A live/work laneway house for a graphic artist | Lanefab
The owner’s personality shines through in this Vancouver laneway house. A freelance graphic artist, she asked Lanefab Design/Build to design a small house that would be both her home and her workplace. Small bursts of color plus authentic materials enliven the clean-lined modern dwelling.
The 760 ft2 (70.6 m2) laneway house has a split-level floor plan. One side is an open living space while the other side has an office loft and adjacent roof deck stacked over the bedroom and bathroom.
A high vaulted ceiling rises up from the living area and over the loft, creating a feeling of expansive openness. Light spills down from the loft’s clerestory windows, but the half-wall railing blocks any view of the actual workspace from the living area.
Lanefab designed and built the live-edge dining table on casters. When it isn’t needed for large dinner parties, it tucks partly under the kitchen counter, providing an additional prep surface.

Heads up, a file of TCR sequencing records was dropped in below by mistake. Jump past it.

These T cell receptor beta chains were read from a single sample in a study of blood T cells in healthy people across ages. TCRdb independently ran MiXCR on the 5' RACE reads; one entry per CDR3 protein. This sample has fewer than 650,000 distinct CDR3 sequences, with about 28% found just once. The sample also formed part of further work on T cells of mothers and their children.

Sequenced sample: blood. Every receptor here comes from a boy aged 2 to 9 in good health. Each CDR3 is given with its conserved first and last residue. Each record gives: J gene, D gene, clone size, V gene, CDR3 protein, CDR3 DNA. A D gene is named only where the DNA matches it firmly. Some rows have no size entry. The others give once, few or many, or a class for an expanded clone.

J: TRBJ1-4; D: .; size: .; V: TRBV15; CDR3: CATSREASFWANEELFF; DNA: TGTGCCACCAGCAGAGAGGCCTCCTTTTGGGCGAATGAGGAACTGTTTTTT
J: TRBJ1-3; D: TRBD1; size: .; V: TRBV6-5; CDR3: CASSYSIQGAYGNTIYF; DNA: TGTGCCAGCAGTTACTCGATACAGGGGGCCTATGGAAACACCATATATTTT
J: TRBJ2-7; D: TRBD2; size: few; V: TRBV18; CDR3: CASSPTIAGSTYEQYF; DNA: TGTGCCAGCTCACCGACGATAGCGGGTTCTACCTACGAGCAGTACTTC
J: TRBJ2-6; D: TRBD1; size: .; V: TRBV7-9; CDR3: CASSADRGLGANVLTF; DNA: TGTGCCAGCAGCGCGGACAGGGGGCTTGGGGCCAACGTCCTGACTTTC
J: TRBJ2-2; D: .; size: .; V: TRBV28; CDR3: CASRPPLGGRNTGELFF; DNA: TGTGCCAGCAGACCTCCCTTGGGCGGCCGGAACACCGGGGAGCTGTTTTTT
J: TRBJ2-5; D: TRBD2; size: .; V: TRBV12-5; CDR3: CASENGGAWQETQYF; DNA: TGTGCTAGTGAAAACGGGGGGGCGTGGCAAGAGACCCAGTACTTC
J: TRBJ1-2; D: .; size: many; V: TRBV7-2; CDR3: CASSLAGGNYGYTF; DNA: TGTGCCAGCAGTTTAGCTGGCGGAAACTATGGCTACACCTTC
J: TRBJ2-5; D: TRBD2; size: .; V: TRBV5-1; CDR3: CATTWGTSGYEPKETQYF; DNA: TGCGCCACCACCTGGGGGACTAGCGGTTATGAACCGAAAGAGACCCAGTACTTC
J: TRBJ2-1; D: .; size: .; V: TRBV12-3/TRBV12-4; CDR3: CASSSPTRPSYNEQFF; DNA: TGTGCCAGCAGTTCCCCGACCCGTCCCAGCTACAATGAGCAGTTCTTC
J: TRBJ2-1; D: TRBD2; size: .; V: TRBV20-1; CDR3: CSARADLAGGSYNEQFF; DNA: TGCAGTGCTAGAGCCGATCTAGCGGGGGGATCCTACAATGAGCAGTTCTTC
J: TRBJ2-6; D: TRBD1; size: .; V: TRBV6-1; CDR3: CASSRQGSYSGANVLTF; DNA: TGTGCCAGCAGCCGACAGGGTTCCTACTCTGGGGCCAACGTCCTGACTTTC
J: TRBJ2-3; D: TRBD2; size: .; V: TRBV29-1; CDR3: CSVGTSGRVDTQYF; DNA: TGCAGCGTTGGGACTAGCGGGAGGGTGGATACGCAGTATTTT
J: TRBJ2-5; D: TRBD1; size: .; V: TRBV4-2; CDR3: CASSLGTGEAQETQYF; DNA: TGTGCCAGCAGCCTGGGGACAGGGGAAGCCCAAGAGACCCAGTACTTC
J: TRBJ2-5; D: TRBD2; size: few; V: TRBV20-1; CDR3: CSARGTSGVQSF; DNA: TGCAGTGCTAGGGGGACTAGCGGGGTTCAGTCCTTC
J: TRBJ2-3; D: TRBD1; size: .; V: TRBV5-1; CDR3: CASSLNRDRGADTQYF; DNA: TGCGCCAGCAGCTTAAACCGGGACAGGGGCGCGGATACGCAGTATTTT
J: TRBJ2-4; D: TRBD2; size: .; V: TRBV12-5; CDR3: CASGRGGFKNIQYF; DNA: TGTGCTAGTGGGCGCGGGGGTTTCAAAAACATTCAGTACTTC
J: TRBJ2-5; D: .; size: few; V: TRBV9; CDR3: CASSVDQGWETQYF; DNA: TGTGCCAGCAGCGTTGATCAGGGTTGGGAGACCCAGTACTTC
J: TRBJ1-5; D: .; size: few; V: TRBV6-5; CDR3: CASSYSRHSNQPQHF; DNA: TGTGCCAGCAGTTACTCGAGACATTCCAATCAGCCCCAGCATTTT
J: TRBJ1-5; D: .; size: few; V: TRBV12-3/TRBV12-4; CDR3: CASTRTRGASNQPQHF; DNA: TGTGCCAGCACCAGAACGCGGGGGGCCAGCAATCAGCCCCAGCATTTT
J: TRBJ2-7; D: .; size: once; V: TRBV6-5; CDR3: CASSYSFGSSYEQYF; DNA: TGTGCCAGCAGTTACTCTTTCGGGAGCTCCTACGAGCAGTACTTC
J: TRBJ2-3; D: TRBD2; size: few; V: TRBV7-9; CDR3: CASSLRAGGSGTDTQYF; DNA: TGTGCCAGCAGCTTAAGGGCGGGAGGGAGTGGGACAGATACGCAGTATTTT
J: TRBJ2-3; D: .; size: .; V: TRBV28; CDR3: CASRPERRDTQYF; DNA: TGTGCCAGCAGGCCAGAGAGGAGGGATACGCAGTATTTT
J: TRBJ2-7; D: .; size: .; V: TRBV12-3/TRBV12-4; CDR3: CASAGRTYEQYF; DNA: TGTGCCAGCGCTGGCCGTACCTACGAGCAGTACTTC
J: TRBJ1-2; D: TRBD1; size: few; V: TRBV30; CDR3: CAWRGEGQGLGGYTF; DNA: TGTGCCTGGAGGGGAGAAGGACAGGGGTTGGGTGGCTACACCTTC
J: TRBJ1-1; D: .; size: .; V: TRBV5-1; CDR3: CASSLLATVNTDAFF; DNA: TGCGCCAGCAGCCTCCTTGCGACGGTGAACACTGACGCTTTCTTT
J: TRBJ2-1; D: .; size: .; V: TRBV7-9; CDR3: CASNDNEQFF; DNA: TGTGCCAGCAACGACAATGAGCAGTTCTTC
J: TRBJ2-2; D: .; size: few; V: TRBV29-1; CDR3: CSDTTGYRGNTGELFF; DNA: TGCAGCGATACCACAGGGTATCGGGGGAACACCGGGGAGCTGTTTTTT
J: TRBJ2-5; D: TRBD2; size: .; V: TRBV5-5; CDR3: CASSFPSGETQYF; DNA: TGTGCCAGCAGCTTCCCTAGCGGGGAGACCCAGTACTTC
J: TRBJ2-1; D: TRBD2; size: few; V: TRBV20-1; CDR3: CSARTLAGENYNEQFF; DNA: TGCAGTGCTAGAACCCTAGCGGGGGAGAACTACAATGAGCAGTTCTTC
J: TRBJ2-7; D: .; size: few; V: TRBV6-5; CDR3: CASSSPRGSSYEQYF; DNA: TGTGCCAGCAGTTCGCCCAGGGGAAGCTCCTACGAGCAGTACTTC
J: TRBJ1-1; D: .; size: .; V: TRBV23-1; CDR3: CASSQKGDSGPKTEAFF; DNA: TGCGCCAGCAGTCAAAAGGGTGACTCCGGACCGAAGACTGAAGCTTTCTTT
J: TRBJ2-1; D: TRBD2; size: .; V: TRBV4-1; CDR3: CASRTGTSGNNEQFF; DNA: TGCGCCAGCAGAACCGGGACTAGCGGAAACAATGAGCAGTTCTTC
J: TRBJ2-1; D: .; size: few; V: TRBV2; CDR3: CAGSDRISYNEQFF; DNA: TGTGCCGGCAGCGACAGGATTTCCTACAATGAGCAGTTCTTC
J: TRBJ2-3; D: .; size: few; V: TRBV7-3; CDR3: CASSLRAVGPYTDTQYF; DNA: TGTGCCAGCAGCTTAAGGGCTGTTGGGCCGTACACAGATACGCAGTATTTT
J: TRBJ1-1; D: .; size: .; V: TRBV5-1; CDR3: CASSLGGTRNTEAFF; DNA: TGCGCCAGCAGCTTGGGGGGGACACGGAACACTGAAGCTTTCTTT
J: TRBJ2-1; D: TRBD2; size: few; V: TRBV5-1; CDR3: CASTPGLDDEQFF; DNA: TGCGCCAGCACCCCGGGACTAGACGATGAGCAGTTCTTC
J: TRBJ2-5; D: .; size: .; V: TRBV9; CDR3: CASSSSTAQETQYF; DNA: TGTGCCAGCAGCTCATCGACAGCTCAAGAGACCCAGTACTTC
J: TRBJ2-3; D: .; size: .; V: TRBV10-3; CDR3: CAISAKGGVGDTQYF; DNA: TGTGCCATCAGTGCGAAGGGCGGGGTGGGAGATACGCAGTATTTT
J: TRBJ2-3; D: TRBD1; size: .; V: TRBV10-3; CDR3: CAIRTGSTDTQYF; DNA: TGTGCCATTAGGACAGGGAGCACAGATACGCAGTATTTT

The concrete floors appear to have been given good power troweling before being coated with sealer, an attractive finish that is much less expensive than grinding and polishing. Apparently the longer the concrete is troweled, the more mottled and “swirly” the result will be. The feature wall of reclaimed lumber adds some rough texture to contrast the smooth floors and other finishes.
The bedroom and bathroom were dug several feet into the ground to keep the structure within the 5.8 m (19′) height limit. The bedroom contains an abundance of clothes and linen storage; one wall is devoted to closets while another is lined with drawers.
The drawers are actually recessed into the crawlspace beneath the living room. Because the crawlspace is less than 1.2 m (4′) high, neither the drawers nor the rest of the crawlspace storage counted towards the home’s square footage.
The yard space between the laneway house and the main dwelling was designed as a shared courtyard with patio areas, planters and a “rain garden”, a planted area that collects and absorbs the runoff from the roofs. The retaining wall is made from gabions, wire cages filled with rocks.
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